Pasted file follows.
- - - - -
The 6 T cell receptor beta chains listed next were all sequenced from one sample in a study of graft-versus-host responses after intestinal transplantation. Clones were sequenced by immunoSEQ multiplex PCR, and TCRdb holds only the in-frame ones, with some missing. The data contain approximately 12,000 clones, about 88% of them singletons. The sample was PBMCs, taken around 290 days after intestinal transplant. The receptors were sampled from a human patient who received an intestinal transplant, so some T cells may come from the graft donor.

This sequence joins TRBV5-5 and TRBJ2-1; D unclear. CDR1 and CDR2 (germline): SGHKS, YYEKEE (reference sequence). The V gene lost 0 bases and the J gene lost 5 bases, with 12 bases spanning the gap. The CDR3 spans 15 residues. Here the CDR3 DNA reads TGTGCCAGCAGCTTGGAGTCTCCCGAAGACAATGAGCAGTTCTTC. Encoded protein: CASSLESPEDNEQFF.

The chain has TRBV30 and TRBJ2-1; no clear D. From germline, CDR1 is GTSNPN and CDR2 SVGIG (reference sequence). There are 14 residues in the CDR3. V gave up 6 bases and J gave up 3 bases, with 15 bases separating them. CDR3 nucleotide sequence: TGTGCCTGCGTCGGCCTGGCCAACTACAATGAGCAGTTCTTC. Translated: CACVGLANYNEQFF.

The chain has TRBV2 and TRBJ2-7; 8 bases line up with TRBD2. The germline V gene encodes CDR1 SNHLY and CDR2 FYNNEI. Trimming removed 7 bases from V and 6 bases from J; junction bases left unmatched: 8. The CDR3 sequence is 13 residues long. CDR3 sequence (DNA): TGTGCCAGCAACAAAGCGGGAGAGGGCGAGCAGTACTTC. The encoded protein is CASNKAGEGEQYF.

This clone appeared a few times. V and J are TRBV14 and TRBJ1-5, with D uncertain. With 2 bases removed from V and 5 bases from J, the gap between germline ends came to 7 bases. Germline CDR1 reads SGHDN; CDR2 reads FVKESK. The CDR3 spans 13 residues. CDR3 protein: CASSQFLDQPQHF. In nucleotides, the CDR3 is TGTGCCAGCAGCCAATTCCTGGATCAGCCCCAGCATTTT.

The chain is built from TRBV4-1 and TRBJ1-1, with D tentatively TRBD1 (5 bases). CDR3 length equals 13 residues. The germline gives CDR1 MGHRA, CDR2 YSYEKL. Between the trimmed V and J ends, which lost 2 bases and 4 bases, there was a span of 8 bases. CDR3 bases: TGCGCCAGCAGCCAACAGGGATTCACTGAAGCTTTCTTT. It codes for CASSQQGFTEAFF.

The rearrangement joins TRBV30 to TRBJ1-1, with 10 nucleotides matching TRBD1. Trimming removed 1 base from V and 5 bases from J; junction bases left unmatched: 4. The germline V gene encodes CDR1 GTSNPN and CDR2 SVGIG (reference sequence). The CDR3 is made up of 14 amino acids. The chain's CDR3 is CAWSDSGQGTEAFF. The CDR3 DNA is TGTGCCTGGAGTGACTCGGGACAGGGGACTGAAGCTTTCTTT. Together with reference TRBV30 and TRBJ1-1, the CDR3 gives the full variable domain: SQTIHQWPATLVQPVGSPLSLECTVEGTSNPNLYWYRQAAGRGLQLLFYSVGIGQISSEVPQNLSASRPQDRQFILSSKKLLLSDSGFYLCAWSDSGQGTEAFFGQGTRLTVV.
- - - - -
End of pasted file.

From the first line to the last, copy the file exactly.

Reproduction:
The 6 T cell receptor beta chains listed next were all sequenced from one sample in a study of graft-versus-host responses after intestinal transplantation. Clones were sequenced by immunoSEQ multiplex PCR, and TCRdb holds only the in-frame ones, with some missing. The data contain approximately 12,000 clones, about 88% of them singletons. The sample was PBMCs, taken around 290 days after intestinal transplant. The receptors were sampled from a human patient who received an intestinal transplant, so some T cells may come from the graft donor.

This sequence joins TRBV5-5 and TRBJ2-1; D unclear. CDR1 and CDR2 (germline): SGHKS, YYEKEE (reference sequence). The V gene lost 0 bases and the J gene lost 5 bases, with 12 bases spanning the gap. The CDR3 spans 15 residues. Here the CDR3 DNA reads TGTGCCAGCAGCTTGGAGTCTCCCGAAGACAATGAGCAGTTCTTC. Encoded protein: CASSLESPEDNEQFF.

The chain has TRBV30 and TRBJ2-1; no clear D. From germline, CDR1 is GTSNPN and CDR2 SVGIG (reference sequence). There are 14 residues in the CDR3. V gave up 6 bases and J gave up 3 bases, with 15 bases separating them. CDR3 nucleotide sequence: TGTGCCTGCGTCGGCCTGGCCAACTACAATGAGCAGTTCTTC. Translated: CACVGLANYNEQFF.

The chain has TRBV2 and TRBJ2-7; 8 bases line up with TRBD2. The germline V gene encodes CDR1 SNHLY and CDR2 FYNNEI. Trimming removed 7 bases from V and 6 bases from J; junction bases left unmatched: 8. The CDR3 sequence is 13 residues long. CDR3 sequence (DNA): TGTGCCAGCAACAAAGCGGGAGAGGGCGAGCAGTACTTC. The encoded protein is CASNKAGEGEQYF.

This clone appeared a few times. V and J are TRBV14 and TRBJ1-5, with D uncertain. With 2 bases removed from V and 5 bases from J, the gap between germline ends came to 7 bases. Germline CDR1 reads SGHDN; CDR2 reads FVKESK. The CDR3 spans 13 residues. CDR3 protein: CASSQFLDQPQHF. In nucleotides, the CDR3 is TGTGCCAGCAGCCAATTCCTGGATCAGCCCCAGCATTTT.

The chain is built from TRBV4-1 and TRBJ1-1, with D tentatively TRBD1 (5 bases). CDR3 length equals 13 residues. The germline gives CDR1 MGHRA, CDR2 YSYEKL. Between the trimmed V and J ends, which lost 2 bases and 4 bases, there was a span of 8 bases. CDR3 bases: TGCGCCAGCAGCCAACAGGGATTCACTGAAGCTTTCTTT. It codes for CASSQQGFTEAFF.

The rearrangement joins TRBV30 to TRBJ1-1, with 10 nucleotides matching TRBD1. Trimming removed 1 base from V and 5 bases from J; junction bases left unmatched: 4. The germline V gene encodes CDR1 GTSNPN and CDR2 SVGIG (reference sequence). The CDR3 is made up of 14 amino acids. The chain's CDR3 is CAWSDSGQGTEAFF. The CDR3 DNA is TGTGCCTGGAGTGACTCGGGACAGGGGACTGAAGCTTTCTTT. Together with reference TRBV30 and TRBJ1-1, the CDR3 gives the full variable domain: SQTIHQWPATLVQPVGSPLSLECTVEGTSNPNLYWYRQAAGRGLQLLFYSVGIGQISSEVPQNLSASRPQDRQFILSSKKLLLSDSGFYLCAWSDSGQGTEAFFGQGTRLTVV.